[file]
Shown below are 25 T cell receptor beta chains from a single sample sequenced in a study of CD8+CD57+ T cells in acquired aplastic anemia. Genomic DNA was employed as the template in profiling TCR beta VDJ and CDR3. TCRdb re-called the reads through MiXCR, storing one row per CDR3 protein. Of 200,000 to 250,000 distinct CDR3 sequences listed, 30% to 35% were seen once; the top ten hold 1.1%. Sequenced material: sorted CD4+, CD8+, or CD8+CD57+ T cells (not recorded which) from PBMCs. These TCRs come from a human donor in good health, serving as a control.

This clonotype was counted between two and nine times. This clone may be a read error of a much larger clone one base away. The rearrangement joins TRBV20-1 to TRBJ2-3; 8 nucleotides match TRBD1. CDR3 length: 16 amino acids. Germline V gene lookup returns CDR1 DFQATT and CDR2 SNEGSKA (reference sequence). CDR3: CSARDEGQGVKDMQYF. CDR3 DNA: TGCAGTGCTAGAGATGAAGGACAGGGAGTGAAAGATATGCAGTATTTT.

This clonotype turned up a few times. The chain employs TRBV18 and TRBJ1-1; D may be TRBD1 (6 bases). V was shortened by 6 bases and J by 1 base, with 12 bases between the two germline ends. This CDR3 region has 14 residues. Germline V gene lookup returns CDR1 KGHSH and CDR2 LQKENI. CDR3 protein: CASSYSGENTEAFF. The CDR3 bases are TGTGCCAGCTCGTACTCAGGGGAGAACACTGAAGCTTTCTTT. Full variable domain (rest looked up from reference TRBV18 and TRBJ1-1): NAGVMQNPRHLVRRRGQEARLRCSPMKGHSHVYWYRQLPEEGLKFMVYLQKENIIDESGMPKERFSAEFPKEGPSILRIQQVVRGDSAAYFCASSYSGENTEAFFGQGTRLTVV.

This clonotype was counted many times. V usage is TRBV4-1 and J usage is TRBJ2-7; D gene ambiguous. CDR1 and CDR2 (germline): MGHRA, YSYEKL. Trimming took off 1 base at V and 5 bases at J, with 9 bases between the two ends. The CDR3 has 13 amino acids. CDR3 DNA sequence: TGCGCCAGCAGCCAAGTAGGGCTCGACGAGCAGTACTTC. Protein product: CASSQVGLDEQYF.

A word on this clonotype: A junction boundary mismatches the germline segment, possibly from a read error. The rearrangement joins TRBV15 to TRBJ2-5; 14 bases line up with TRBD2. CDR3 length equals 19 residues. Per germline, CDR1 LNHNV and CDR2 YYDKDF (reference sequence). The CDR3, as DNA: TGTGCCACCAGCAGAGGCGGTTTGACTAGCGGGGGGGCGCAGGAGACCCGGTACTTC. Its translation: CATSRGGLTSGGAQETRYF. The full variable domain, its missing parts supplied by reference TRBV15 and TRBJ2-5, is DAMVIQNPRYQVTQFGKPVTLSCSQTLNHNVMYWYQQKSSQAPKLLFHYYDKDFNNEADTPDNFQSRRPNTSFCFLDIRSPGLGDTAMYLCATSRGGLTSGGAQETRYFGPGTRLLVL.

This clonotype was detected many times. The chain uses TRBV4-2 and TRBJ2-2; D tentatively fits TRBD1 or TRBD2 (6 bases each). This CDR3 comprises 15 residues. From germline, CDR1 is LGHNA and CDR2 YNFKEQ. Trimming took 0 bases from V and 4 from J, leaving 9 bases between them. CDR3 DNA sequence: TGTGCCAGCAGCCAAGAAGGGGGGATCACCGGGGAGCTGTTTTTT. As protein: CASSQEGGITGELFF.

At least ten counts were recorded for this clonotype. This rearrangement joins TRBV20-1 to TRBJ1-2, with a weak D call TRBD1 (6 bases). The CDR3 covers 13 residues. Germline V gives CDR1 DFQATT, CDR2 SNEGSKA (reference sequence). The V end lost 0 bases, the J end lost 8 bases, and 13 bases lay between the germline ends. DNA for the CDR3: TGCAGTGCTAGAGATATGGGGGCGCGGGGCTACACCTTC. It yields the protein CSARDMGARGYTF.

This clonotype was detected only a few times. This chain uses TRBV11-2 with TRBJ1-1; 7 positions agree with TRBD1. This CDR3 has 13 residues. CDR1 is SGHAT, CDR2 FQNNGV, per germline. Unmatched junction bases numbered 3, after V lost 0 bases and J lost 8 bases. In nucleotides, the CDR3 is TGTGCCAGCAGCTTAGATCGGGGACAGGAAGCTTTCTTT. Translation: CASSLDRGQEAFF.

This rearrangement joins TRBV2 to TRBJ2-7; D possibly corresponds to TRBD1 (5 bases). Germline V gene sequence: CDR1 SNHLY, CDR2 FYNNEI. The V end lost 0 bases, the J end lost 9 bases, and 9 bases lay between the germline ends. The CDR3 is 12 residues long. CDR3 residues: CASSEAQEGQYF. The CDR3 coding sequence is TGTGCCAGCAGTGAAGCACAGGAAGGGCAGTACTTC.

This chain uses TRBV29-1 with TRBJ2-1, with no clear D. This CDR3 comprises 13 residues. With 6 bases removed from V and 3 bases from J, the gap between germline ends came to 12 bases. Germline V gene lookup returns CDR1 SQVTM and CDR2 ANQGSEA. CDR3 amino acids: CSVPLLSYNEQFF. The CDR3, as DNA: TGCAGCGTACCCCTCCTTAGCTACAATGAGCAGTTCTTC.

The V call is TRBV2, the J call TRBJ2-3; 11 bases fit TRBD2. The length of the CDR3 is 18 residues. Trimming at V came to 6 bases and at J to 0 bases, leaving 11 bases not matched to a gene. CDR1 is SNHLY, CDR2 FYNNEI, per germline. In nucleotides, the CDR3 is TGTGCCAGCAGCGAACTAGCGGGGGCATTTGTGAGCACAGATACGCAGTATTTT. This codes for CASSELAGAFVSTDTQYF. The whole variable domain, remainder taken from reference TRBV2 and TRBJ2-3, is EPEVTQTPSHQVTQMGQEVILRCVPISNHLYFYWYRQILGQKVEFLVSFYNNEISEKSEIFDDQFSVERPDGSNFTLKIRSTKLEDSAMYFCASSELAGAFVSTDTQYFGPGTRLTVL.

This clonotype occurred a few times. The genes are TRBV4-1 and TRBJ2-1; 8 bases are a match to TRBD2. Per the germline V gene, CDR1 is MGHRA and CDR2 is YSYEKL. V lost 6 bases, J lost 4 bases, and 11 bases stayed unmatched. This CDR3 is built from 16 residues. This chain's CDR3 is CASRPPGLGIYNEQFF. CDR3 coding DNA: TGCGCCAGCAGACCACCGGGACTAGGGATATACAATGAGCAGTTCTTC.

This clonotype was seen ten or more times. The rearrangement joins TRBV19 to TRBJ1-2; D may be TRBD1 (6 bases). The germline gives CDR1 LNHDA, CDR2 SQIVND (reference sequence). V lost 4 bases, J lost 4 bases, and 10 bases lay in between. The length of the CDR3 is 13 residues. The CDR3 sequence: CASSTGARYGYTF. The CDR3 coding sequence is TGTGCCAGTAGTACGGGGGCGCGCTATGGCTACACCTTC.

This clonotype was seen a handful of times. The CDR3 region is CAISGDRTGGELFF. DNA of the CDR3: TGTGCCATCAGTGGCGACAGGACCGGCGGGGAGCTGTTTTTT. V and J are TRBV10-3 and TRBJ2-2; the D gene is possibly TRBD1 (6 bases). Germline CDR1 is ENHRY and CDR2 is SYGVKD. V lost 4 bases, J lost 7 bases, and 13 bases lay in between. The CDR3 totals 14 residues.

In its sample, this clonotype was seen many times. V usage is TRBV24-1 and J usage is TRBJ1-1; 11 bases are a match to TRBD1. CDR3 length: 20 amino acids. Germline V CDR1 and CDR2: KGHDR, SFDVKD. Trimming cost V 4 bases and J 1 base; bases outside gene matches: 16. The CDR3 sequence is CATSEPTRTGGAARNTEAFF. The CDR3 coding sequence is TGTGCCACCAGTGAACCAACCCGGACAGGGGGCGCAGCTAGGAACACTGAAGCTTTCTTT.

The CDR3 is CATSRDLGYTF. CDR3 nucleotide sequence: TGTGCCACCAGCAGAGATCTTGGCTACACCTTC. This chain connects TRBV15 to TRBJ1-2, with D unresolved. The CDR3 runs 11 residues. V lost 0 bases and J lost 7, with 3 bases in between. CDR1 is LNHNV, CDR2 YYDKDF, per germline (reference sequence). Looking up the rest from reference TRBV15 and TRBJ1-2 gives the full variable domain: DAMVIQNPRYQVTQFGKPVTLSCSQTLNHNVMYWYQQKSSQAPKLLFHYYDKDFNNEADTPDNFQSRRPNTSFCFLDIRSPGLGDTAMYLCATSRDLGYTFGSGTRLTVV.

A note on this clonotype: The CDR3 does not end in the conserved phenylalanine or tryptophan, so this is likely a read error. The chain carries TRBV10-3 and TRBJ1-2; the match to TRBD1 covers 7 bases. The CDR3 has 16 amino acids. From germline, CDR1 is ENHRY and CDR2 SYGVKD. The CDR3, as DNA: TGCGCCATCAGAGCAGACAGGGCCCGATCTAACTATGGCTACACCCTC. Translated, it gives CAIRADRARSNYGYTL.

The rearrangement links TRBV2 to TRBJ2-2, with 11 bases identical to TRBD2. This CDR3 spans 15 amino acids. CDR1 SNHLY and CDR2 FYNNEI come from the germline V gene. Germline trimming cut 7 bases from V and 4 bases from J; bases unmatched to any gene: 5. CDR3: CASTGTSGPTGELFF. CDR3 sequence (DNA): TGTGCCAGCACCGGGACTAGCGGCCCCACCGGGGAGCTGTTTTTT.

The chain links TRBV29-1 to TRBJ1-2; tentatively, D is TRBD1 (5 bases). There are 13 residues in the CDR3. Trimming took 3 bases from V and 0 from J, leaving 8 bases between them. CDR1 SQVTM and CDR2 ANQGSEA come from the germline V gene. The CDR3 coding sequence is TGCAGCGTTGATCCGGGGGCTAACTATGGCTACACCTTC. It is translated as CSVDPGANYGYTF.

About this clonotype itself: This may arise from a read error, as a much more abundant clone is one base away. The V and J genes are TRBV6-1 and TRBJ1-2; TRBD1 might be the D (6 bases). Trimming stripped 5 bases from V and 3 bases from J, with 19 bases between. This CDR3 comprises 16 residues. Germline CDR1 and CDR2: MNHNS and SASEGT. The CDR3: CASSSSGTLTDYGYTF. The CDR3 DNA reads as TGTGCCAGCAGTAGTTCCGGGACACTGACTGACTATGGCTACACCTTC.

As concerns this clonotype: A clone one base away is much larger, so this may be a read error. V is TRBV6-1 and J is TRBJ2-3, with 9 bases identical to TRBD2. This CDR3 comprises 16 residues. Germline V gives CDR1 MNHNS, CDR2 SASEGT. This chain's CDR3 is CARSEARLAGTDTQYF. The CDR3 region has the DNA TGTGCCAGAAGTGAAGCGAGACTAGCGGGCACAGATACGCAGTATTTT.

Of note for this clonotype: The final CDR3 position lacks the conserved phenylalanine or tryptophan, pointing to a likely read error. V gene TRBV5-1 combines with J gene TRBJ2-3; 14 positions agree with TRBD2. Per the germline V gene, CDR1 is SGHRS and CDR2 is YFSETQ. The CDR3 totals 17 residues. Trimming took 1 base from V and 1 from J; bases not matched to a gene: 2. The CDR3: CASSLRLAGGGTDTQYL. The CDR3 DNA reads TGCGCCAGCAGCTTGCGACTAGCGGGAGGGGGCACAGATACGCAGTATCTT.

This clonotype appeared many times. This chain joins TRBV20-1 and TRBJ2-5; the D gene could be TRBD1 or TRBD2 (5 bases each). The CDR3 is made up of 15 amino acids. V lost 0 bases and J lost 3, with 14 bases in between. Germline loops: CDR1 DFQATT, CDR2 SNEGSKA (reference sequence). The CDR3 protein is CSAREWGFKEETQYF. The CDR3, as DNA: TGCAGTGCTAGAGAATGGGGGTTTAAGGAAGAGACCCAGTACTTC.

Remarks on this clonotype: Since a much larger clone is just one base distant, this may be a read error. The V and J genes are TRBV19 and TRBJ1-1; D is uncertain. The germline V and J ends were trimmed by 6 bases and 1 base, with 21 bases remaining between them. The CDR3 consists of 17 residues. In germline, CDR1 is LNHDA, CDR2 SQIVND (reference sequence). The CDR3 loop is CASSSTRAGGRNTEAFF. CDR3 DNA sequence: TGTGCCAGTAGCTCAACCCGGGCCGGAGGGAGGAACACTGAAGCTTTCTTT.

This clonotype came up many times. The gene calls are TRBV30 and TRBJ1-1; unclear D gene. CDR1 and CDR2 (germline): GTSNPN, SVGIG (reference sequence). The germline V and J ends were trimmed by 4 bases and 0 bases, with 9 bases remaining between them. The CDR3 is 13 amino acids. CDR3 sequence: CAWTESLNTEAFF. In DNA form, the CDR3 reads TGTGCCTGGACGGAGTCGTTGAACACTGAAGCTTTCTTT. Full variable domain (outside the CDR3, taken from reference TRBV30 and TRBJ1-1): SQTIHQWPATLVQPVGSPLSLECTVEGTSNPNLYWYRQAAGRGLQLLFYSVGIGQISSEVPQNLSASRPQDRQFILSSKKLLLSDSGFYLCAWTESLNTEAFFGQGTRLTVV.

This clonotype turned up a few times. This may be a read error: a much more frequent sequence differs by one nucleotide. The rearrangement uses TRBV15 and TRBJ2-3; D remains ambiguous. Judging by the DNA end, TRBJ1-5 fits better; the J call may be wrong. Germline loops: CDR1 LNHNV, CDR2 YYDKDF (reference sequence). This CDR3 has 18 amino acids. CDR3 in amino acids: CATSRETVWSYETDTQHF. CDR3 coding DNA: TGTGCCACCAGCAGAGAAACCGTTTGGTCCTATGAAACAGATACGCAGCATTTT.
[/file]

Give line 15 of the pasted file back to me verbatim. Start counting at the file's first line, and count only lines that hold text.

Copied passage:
In its sample, this clonotype was seen many times. V usage is TRBV24-1 and J usage is TRBJ1-1; 11 bases are a match to TRBD1. CDR3 length: 20 amino acids. Germline V CDR1 and CDR2: KGHDR, SFDVKD. Trimming cost V 4 bases and J 1 base; bases outside gene matches: 16. The CDR3 sequence is CATSEPTRTGGAARNTEAFF. The CDR3 coding sequence is TGTGCCACCAGTGAACCAACCCGGACAGGGGGCGCAGCTAGGAACACTGAAGCTTTCTTT.